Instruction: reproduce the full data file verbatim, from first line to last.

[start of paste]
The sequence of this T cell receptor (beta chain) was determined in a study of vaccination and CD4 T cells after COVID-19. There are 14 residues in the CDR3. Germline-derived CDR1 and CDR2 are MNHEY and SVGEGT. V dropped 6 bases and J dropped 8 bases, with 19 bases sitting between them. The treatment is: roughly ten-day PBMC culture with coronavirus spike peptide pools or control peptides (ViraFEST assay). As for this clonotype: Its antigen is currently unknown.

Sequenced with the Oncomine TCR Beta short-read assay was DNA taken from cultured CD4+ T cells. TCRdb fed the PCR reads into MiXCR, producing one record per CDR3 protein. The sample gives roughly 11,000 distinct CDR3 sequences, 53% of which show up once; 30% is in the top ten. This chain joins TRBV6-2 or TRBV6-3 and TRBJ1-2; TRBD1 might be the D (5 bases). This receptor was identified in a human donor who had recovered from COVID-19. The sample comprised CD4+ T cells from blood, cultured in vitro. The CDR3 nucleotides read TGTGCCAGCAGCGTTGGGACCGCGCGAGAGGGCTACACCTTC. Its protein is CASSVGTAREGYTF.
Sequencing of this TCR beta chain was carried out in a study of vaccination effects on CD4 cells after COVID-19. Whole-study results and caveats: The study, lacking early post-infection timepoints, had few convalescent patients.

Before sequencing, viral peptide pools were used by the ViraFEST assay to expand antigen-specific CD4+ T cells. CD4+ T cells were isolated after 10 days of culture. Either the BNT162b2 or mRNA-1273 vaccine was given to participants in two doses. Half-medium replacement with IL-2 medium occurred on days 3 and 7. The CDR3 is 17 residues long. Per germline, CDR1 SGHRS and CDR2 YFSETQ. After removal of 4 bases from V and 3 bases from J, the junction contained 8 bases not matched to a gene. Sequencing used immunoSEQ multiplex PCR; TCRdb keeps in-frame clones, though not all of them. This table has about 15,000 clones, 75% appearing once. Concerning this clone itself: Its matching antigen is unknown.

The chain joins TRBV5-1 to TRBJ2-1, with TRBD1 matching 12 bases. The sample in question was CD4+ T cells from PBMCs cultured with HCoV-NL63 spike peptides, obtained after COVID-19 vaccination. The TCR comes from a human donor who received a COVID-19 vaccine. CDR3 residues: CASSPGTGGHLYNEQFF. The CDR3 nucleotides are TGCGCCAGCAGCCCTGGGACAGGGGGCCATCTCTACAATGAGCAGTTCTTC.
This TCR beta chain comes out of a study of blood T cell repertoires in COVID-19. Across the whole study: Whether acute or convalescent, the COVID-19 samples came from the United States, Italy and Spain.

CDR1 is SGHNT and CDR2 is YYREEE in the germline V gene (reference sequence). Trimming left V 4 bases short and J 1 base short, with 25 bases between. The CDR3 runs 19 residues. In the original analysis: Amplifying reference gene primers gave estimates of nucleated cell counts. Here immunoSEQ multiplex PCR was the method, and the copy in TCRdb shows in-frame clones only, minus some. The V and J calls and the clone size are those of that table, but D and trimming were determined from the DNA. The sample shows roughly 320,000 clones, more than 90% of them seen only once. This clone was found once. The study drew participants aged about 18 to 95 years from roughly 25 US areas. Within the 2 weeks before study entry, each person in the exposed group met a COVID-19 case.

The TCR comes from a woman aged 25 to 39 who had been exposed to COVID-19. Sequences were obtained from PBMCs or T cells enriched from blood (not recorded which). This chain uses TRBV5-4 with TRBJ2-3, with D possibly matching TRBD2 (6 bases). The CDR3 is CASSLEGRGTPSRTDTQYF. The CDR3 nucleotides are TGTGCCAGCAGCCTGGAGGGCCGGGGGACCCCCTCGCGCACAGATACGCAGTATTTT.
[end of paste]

The sequence of this T cell receptor (beta chain) was determined in a study of vaccination and CD4 T cells after COVID-19. There are 14 residues in the CDR3. Germline-derived CDR1 and CDR2 are MNHEY and SVGEGT. V dropped 6 bases and J dropped 8 bases, with 19 bases sitting between them. The treatment is: roughly ten-day PBMC culture with coronavirus spike peptide pools or control peptides (ViraFEST assay). As for this clonotype: Its antigen is currently unknown.

Sequenced with the Oncomine TCR Beta short-read assay was DNA taken from cultured CD4+ T cells. TCRdb fed the PCR reads into MiXCR, producing one record per CDR3 protein. The sample gives roughly 11,000 distinct CDR3 sequences, 53% of which show up once; 30% is in the top ten. This chain joins TRBV6-2 or TRBV6-3 and TRBJ1-2; TRBD1 might be the D (5 bases). This receptor was identified in a human donor who had recovered from COVID-19. The sample comprised CD4+ T cells from blood, cultured in vitro. The CDR3 nucleotides read TGTGCCAGCAGCGTTGGGACCGCGCGAGAGGGCTACACCTTC. Its protein is CASSVGTAREGYTF.
Sequencing of this TCR beta chain was carried out in a study of vaccination effects on CD4 cells after COVID-19. Whole-study results and caveats: The study, lacking early post-infection timepoints, had few convalescent patients.

Before sequencing, viral peptide pools were used by the ViraFEST assay to expand antigen-specific CD4+ T cells. CD4+ T cells were isolated after 10 days of culture. Either the BNT162b2 or mRNA-1273 vaccine was given to participants in two doses. Half-medium replacement with IL-2 medium occurred on days 3 and 7. The CDR3 is 17 residues long. Per germline, CDR1 SGHRS and CDR2 YFSETQ. After removal of 4 bases from V and 3 bases from J, the junction contained 8 bases not matched to a gene. Sequencing used immunoSEQ multiplex PCR; TCRdb keeps in-frame clones, though not all of them. This table has about 15,000 clones, 75% appearing once. Concerning this clone itself: Its matching antigen is unknown.

The chain joins TRBV5-1 to TRBJ2-1, with TRBD1 matching 12 bases. The sample in question was CD4+ T cells from PBMCs cultured with HCoV-NL63 spike peptides, obtained after COVID-19 vaccination. The TCR comes from a human donor who received a COVID-19 vaccine. CDR3 residues: CASSPGTGGHLYNEQFF. The CDR3 nucleotides are TGCGCCAGCAGCCCTGGGACAGGGGGCCATCTCTACAATGAGCAGTTCTTC.
This TCR beta chain comes out of a study of blood T cell repertoires in COVID-19. Across the whole study: Whether acute or convalescent, the COVID-19 samples came from the United States, Italy and Spain.

CDR1 is SGHNT and CDR2 is YYREEE in the germline V gene (reference sequence). Trimming left V 4 bases short and J 1 base short, with 25 bases between. The CDR3 runs 19 residues. In the original analysis: Amplifying reference gene primers gave estimates of nucleated cell counts. Here immunoSEQ multiplex PCR was the method, and the copy in TCRdb shows in-frame clones only, minus some. The V and J calls and the clone size are those of that table, but D and trimming were determined from the DNA. The sample shows roughly 320,000 clones, more than 90% of them seen only once. This clone was found once. The study drew participants aged about 18 to 95 years from roughly 25 US areas. Within the 2 weeks before study entry, each person in the exposed group met a COVID-19 case.

The TCR comes from a woman aged 25 to 39 who had been exposed to COVID-19. Sequences were obtained from PBMCs or T cells enriched from blood (not recorded which). This chain uses TRBV5-4 with TRBJ2-3, with D possibly matching TRBD2 (6 bases). The CDR3 is CASSLEGRGTPSRTDTQYF. The CDR3 nucleotides are TGTGCCAGCAGCCTGGAGGGCCGGGGGACCCCCTCGCGCACAGATACGCAGTATTTT.